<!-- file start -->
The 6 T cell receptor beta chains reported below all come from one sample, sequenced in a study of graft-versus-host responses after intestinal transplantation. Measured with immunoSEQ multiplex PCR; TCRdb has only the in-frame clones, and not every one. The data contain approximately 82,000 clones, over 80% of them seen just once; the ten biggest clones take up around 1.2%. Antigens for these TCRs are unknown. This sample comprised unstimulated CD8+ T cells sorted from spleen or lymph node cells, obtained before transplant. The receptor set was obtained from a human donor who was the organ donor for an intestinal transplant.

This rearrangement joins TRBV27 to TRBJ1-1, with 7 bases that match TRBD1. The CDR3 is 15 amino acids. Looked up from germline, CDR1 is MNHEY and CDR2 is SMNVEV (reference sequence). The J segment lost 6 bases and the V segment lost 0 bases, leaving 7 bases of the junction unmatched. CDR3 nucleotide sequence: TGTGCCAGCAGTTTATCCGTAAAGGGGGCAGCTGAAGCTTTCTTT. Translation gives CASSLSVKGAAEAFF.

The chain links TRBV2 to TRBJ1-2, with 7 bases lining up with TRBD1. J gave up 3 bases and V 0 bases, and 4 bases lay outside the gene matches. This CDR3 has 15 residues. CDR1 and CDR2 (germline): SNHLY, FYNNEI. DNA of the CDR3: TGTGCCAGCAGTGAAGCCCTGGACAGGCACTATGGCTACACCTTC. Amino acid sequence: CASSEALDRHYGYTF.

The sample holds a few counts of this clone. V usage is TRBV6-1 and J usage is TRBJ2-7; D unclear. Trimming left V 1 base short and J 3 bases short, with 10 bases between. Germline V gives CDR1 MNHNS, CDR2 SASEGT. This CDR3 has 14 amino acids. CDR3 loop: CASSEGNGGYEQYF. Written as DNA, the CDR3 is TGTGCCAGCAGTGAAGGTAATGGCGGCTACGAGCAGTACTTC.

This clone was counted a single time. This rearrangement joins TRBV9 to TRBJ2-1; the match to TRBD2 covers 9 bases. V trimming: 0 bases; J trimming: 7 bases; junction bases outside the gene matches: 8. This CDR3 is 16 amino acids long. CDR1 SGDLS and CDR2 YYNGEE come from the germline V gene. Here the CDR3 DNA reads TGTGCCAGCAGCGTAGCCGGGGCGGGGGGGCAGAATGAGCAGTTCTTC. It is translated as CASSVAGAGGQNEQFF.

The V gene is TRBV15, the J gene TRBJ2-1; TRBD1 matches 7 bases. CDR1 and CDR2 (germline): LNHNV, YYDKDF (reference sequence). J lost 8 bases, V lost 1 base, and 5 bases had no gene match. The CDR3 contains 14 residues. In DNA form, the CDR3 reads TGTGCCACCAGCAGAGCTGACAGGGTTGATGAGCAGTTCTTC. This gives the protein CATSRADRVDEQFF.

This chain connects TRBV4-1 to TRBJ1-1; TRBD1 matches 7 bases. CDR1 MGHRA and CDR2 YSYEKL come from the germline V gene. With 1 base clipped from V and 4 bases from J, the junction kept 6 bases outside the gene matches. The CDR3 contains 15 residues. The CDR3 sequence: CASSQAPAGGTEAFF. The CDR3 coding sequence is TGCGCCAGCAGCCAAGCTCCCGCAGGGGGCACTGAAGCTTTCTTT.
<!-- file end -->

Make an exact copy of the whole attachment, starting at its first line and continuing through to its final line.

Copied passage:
The 6 T cell receptor beta chains reported below all come from one sample, sequenced in a study of graft-versus-host responses after intestinal transplantation. Measured with immunoSEQ multiplex PCR; TCRdb has only the in-frame clones, and not every one. The data contain approximately 82,000 clones, over 80% of them seen just once; the ten biggest clones take up around 1.2%. Antigens for these TCRs are unknown. This sample comprised unstimulated CD8+ T cells sorted from spleen or lymph node cells, obtained before transplant. The receptor set was obtained from a human donor who was the organ donor for an intestinal transplant.

This rearrangement joins TRBV27 to TRBJ1-1, with 7 bases that match TRBD1. The CDR3 is 15 amino acids. Looked up from germline, CDR1 is MNHEY and CDR2 is SMNVEV (reference sequence). The J segment lost 6 bases and the V segment lost 0 bases, leaving 7 bases of the junction unmatched. CDR3 nucleotide sequence: TGTGCCAGCAGTTTATCCGTAAAGGGGGCAGCTGAAGCTTTCTTT. Translation gives CASSLSVKGAAEAFF.

The chain links TRBV2 to TRBJ1-2, with 7 bases lining up with TRBD1. J gave up 3 bases and V 0 bases, and 4 bases lay outside the gene matches. This CDR3 has 15 residues. CDR1 and CDR2 (germline): SNHLY, FYNNEI. DNA of the CDR3: TGTGCCAGCAGTGAAGCCCTGGACAGGCACTATGGCTACACCTTC. Amino acid sequence: CASSEALDRHYGYTF.

The sample holds a few counts of this clone. V usage is TRBV6-1 and J usage is TRBJ2-7; D unclear. Trimming left V 1 base short and J 3 bases short, with 10 bases between. Germline V gives CDR1 MNHNS, CDR2 SASEGT. This CDR3 has 14 amino acids. CDR3 loop: CASSEGNGGYEQYF. Written as DNA, the CDR3 is TGTGCCAGCAGTGAAGGTAATGGCGGCTACGAGCAGTACTTC.

This clone was counted a single time. This rearrangement joins TRBV9 to TRBJ2-1; the match to TRBD2 covers 9 bases. V trimming: 0 bases; J trimming: 7 bases; junction bases outside the gene matches: 8. This CDR3 is 16 amino acids long. CDR1 SGDLS and CDR2 YYNGEE come from the germline V gene. Here the CDR3 DNA reads TGTGCCAGCAGCGTAGCCGGGGCGGGGGGGCAGAATGAGCAGTTCTTC. It is translated as CASSVAGAGGQNEQFF.

The V gene is TRBV15, the J gene TRBJ2-1; TRBD1 matches 7 bases. CDR1 and CDR2 (germline): LNHNV, YYDKDF (reference sequence). J lost 8 bases, V lost 1 base, and 5 bases had no gene match. The CDR3 contains 14 residues. In DNA form, the CDR3 reads TGTGCCACCAGCAGAGCTGACAGGGTTGATGAGCAGTTCTTC. This gives the protein CATSRADRVDEQFF.

This chain connects TRBV4-1 to TRBJ1-1; TRBD1 matches 7 bases. CDR1 MGHRA and CDR2 YSYEKL come from the germline V gene. With 1 base clipped from V and 4 bases from J, the junction kept 6 bases outside the gene matches. The CDR3 contains 15 residues. The CDR3 sequence: CASSQAPAGGTEAFF. The CDR3 coding sequence is TGCGCCAGCAGCCAAGCTCCCGCAGGGGGCACTGAAGCTTTCTTT.